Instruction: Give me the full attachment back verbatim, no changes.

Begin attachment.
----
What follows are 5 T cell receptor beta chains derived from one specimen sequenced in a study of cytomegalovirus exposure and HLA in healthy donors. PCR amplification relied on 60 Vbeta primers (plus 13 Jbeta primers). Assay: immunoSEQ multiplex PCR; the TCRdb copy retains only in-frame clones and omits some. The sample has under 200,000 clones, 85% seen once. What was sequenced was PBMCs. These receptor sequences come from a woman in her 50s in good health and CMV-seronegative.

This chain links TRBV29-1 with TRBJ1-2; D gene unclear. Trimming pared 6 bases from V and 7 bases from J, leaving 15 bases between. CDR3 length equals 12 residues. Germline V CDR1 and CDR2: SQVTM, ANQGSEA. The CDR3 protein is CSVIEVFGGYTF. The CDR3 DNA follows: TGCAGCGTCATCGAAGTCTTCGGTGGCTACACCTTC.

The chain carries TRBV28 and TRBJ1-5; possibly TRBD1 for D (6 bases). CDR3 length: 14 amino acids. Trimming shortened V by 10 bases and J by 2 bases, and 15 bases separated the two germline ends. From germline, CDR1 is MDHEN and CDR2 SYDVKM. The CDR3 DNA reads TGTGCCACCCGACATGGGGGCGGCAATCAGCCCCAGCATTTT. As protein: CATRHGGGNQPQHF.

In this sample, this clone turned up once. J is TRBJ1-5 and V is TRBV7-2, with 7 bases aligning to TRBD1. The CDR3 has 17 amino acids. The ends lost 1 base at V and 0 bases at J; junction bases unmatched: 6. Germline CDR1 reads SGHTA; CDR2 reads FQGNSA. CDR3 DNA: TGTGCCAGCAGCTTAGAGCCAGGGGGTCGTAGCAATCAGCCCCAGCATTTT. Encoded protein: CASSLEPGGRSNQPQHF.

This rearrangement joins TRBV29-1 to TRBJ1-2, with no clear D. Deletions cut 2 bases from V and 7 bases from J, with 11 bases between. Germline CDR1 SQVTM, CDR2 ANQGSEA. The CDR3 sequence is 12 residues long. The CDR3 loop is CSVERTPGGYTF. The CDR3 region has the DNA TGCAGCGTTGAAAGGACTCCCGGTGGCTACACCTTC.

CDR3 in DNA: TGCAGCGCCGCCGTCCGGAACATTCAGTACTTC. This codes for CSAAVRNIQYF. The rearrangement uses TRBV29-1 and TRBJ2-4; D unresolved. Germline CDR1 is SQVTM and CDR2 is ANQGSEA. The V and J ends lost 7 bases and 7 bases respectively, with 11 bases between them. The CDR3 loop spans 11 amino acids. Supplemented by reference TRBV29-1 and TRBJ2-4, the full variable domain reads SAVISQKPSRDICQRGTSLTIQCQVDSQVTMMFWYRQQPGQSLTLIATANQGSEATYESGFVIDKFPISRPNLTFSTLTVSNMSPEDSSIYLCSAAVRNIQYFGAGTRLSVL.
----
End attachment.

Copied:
What follows are 5 T cell receptor beta chains derived from one specimen sequenced in a study of cytomegalovirus exposure and HLA in healthy donors. PCR amplification relied on 60 Vbeta primers (plus 13 Jbeta primers). Assay: immunoSEQ multiplex PCR; the TCRdb copy retains only in-frame clones and omits some. The sample has under 200,000 clones, 85% seen once. What was sequenced was PBMCs. These receptor sequences come from a woman in her 50s in good health and CMV-seronegative.

This chain links TRBV29-1 with TRBJ1-2; D gene unclear. Trimming pared 6 bases from V and 7 bases from J, leaving 15 bases between. CDR3 length equals 12 residues. Germline V CDR1 and CDR2: SQVTM, ANQGSEA. The CDR3 protein is CSVIEVFGGYTF. The CDR3 DNA follows: TGCAGCGTCATCGAAGTCTTCGGTGGCTACACCTTC.

The chain carries TRBV28 and TRBJ1-5; possibly TRBD1 for D (6 bases). CDR3 length: 14 amino acids. Trimming shortened V by 10 bases and J by 2 bases, and 15 bases separated the two germline ends. From germline, CDR1 is MDHEN and CDR2 SYDVKM. The CDR3 DNA reads TGTGCCACCCGACATGGGGGCGGCAATCAGCCCCAGCATTTT. As protein: CATRHGGGNQPQHF.

In this sample, this clone turned up once. J is TRBJ1-5 and V is TRBV7-2, with 7 bases aligning to TRBD1. The CDR3 has 17 amino acids. The ends lost 1 base at V and 0 bases at J; junction bases unmatched: 6. Germline CDR1 reads SGHTA; CDR2 reads FQGNSA. CDR3 DNA: TGTGCCAGCAGCTTAGAGCCAGGGGGTCGTAGCAATCAGCCCCAGCATTTT. Encoded protein: CASSLEPGGRSNQPQHF.

This rearrangement joins TRBV29-1 to TRBJ1-2, with no clear D. Deletions cut 2 bases from V and 7 bases from J, with 11 bases between. Germline CDR1 SQVTM, CDR2 ANQGSEA. The CDR3 sequence is 12 residues long. The CDR3 loop is CSVERTPGGYTF. The CDR3 region has the DNA TGCAGCGTTGAAAGGACTCCCGGTGGCTACACCTTC.

CDR3 in DNA: TGCAGCGCCGCCGTCCGGAACATTCAGTACTTC. This codes for CSAAVRNIQYF. The rearrangement uses TRBV29-1 and TRBJ2-4; D unresolved. Germline CDR1 is SQVTM and CDR2 is ANQGSEA. The V and J ends lost 7 bases and 7 bases respectively, with 11 bases between them. The CDR3 loop spans 11 amino acids. Supplemented by reference TRBV29-1 and TRBJ2-4, the full variable domain reads SAVISQKPSRDICQRGTSLTIQCQVDSQVTMMFWYRQQPGQSLTLIATANQGSEATYESGFVIDKFPISRPNLTFSTLTVSNMSPEDSSIYLCSAAVRNIQYFGAGTRLSVL.